OAM hon­our for three lo­cals

Southern Riverina news - - FRONT PAGE -

Three lo­cal leg­ends were recog­nised for their ser­vice to the South­ern Rive­rina, with Fin­ley’s John Hand, Ba­rooga’s John Bruce and for­mer Tocumwal res­i­dent Greg Thompson an­nounced as re­cip­i­ents of an Or­der of Aus­tralia Medal on Aus­tralia Day.

Both Mr Hand and Mr Bruce were ac­knowl­edged for their achieve­ments at the Ber­ri­gan Shire Aus­tralia Day awards, while Mr Thompson was cel­e­brated at an award cer­e­mony in Queens­land, where he now re­sides.

Mr Hand be­came just the fourth Fin­ley res­i­dent to re­ceive the hon­our.

If you drive around Fin­ley and spot in­fras­truc­ture cre­ated and funded by the com­mu­nity, there’s a chance Mr Hand has played a part in help­ing to achieve it.

The 71 year-old has done a tonne of ser­vice for the town and joins other Fin­ley re­cip­i­ents Len An­der­son, John Bolitho and Henry Mathe­son as an OAM.

The for­mer Fin­ley NSW Fire & Res­cue cap­tain has helped raise funds for Fin­ley preschool (now Bi­ralee), the re­cre­ation re­serve light­ing project and Ber­riquin Nurs­ing Home (now Fin­ley Re­gional Care).

De­spite his ded­i­ca­tion to his beloved town, in­clud­ing 40 years with the fire brigade — 30 were as cap­tain — Mr Hand de­scribe re­ceiv­ing his OAM as both hum­bling and em­bar­rass­ing.

‘‘I ad­mire the three oth­ers in town who have re­ceived an OAM,’’ he said.

‘‘I had many years along­side Henry Mathe­son in the fire brigade, we both did around 40 years and Henry was about 20 years be­fore me.

‘‘I’m em­bar­rassed to the ex­tent I see some peo­ple around that I know have done so much for the com­mu­nity; there are so many ladies I can think of.

‘‘It is pleas­ing to see what has been done in town, and with a pos­i­tive at­ti­tude.’’

Mr Hand has been part of the par­ent coun­cils of the Fin­ley Preschool, Fin­ley Pub­lic School and Fin­ley High School.

He was mem­ber of Fin­ley Apex for 20 years, sat on the Mur­ray Foot­ball League tri­bunal and was last year’s Ber­ri­gan Shire Cit­i­zen of the Year.

Mr Hand played a mi­nor role in help­ing to build the preschool and nurs­ing home, how­ever he ded­i­cates all of the ef­forts to the team he was work­ing with.

‘‘I love the gen­eros­ity and sup­port of the com­mu­nity. Just be­ing part of team is what I’ve en­joyed the most,’’ he said.

‘‘I was with Apex and as a group — with sup­port from oth­ers — we raised the funds and built the bulk of the preschool as a team ef­fort in 1971.

‘‘In 1978 I was part of the com­mit­tee which helped put on the huge cel­e­bra­tion for Fin­ley’s set­tle­ment.

‘‘What I’ve been very for­tu­nate to be a part of is see­ing things that you’ve done. There are so many won­der­ful peo­ple in Fin­ley.

‘‘There were three teams to raise funds for the nurs­ing home; I was a co­or­di­na­tor. We had to raise $600,000 from the com­mu­nity and the rest would come from gov­ern­ment.

‘‘At the time it was called the Ber­riquin Nurs­ing Home and it was the first non-pri­vately owned nurs­ing home in NSW to have in­di­vid­ual rooms.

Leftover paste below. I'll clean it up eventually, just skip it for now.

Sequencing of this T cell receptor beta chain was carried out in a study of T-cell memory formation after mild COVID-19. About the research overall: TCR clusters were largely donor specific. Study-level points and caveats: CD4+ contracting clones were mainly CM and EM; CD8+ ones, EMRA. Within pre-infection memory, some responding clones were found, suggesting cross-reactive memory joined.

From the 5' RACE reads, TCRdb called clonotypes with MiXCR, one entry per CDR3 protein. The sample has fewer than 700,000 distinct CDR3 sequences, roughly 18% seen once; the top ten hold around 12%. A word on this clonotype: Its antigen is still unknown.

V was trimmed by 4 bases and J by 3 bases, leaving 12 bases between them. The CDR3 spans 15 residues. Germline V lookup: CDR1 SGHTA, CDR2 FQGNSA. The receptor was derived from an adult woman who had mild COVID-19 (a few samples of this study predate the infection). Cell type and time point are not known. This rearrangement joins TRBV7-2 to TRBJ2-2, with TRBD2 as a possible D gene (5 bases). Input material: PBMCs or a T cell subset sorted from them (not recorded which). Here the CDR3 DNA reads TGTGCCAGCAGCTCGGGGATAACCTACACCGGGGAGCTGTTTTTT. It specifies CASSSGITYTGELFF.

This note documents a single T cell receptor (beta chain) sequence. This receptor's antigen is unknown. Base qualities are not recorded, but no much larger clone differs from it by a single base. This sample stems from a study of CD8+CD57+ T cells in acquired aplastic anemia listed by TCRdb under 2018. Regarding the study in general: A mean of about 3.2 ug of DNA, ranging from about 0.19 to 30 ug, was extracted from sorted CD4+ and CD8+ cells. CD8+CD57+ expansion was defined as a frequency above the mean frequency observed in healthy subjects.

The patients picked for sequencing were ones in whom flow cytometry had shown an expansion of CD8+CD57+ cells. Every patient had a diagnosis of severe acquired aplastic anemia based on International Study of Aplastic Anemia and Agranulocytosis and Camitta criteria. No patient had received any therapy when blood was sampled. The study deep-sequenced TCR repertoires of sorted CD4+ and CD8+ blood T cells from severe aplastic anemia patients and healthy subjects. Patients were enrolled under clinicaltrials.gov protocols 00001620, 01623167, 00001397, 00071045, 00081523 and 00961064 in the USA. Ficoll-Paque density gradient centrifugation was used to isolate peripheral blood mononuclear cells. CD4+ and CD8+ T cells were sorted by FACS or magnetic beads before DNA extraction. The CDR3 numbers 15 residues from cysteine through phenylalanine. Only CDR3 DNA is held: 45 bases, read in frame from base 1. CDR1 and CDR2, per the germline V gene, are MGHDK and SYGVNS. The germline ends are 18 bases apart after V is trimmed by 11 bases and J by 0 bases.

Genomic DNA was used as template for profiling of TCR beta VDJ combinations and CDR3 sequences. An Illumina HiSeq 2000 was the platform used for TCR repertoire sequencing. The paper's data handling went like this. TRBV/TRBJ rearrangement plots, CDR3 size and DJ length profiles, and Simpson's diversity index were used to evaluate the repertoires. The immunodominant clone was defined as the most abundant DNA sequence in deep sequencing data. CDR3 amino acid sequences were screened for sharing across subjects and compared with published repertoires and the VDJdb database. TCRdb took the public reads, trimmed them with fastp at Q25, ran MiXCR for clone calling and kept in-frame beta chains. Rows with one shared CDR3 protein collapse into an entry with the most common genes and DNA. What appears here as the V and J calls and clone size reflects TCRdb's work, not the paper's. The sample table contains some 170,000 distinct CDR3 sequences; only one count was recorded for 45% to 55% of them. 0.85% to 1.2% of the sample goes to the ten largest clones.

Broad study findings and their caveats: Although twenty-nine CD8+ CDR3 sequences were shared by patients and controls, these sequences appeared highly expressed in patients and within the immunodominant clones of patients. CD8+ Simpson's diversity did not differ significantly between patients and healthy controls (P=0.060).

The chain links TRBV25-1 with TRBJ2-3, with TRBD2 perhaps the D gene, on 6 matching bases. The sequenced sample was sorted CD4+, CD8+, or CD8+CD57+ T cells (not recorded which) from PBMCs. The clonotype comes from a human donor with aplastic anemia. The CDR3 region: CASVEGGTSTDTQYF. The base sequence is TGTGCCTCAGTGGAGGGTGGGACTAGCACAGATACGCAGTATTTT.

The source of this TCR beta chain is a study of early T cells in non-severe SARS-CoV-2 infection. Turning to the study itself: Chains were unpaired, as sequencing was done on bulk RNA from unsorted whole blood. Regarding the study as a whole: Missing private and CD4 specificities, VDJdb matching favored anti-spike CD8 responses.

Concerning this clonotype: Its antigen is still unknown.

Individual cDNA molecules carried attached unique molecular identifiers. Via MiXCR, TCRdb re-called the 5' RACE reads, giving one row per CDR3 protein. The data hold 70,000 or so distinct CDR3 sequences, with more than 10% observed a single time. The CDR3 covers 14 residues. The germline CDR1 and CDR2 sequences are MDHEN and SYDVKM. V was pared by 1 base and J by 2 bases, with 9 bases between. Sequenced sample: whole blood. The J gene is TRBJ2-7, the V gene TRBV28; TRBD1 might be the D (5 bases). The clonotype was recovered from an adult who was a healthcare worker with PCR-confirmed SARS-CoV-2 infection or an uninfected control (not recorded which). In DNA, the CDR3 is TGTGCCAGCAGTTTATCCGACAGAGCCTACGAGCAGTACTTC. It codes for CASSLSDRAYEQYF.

‘‘To go down there and see the bricks and mor­tar as one small mem­ber of a big team and what it has grown into is spe­cial.

‘‘I was asked to help raise funds for the re­cre­ation re­serve lights. When they were built they were the best in the Rive­rina.

‘‘None of those things were pos­si­ble without the gen­eros­ity of lo­cal peo­ple.’’

Mr Hand says he’s a proud hus­band to wife Val and the fa­ther of two to Clare and Michael, plus a de­vout Colling­wood sup­porter.

Al­though he’s a re­tired fire­fighter he still over­sees the Fin­ley crew for the Fire Cham­pi­onships As­so­ci­a­tion.

Fin­ley has been a four time state cham­pion dur­ing Mr Hand’s time with the team.

‘‘Every­thing that is done in com­pe­ti­tion is re­lated to be­ing more ef­fi­cient on the fire ground.’’

As cap­tain of the Fin­ley Fire & Res­cue team, Mr Hand would deal with town fires and in­ci­dents, as well as high­way in­ci­dents and haz­ardous clear­ing.

‘‘It was a great team to work with and to be in­volved with, all with the com­mon goal of life and pro­tec­tion of prop­erty.

‘‘My re­spon­si­bil­ity was to help look af­ter the crew and one in­ci­dent I can re­mem­ber that was par­tic­u­larly dan­ger­ous was when the Al­bion Ho­tel caught fire in 1990.

‘‘In my 41 years we never lost any­one in a house fire, but un­for­tu­nately there were high­way ac­ci­dents.

‘‘You didn’t know what you were go­ing to find in­side (a build­ing). But like all in­ci­dents you had to have your fin­gers crossed a roof wouldn’t fall on top of you or your crew.’’

As time went on Mr Hand saw im­prove­ments which helped his fire crew.

‘‘When I started there wasn’t any breath­ing ap­pa­ra­tus, and as time went on they in­tro­duced a ter­mi­nal imag­ing cam­era that would de­tect the hot spots in a house.

‘‘The fire brigade be­came more proac­tive in lit­tle things such as mak­ing sure all houses had a work­ing smoke de­tec­tor.

‘‘We also went to lo­cal schools for demon­stra­tions with sim­u­lated kitchen fires, though I didn’t do a lot of that.’’

Mr Hand says his mo­ti­va­tion to work for the com­mu­nity came from his fa­ther and ma­ter­nal grand­fa­ther.

Fin­ley’s John Hand was awarded an OAM for his com­mit­ment to the Fin­ley com­mu­nity.

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